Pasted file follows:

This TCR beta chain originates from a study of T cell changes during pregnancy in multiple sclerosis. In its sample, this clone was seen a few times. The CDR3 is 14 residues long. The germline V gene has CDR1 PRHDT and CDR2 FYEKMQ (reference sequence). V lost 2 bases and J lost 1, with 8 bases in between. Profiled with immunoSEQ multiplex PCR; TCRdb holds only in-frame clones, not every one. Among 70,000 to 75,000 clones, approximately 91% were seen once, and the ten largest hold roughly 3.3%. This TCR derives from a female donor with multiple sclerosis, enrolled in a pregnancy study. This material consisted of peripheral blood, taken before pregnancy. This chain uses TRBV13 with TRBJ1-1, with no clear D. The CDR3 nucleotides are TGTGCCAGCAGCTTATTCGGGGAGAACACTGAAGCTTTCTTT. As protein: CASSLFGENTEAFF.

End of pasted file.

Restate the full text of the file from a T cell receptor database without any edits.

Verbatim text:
This TCR beta chain originates from a study of T cell changes during pregnancy in multiple sclerosis. In its sample, this clone was seen a few times. The CDR3 is 14 residues long. The germline V gene has CDR1 PRHDT and CDR2 FYEKMQ (reference sequence). V lost 2 bases and J lost 1, with 8 bases in between. Profiled with immunoSEQ multiplex PCR; TCRdb holds only in-frame clones, not every one. Among 70,000 to 75,000 clones, approximately 91% were seen once, and the ten largest hold roughly 3.3%. This TCR derives from a female donor with multiple sclerosis, enrolled in a pregnancy study. This material consisted of peripheral blood, taken before pregnancy. This chain uses TRBV13 with TRBJ1-1, with no clear D. The CDR3 nucleotides are TGTGCCAGCAGCTTATTCGGGGAGAACACTGAAGCTTTCTTT. As protein: CASSLFGENTEAFF.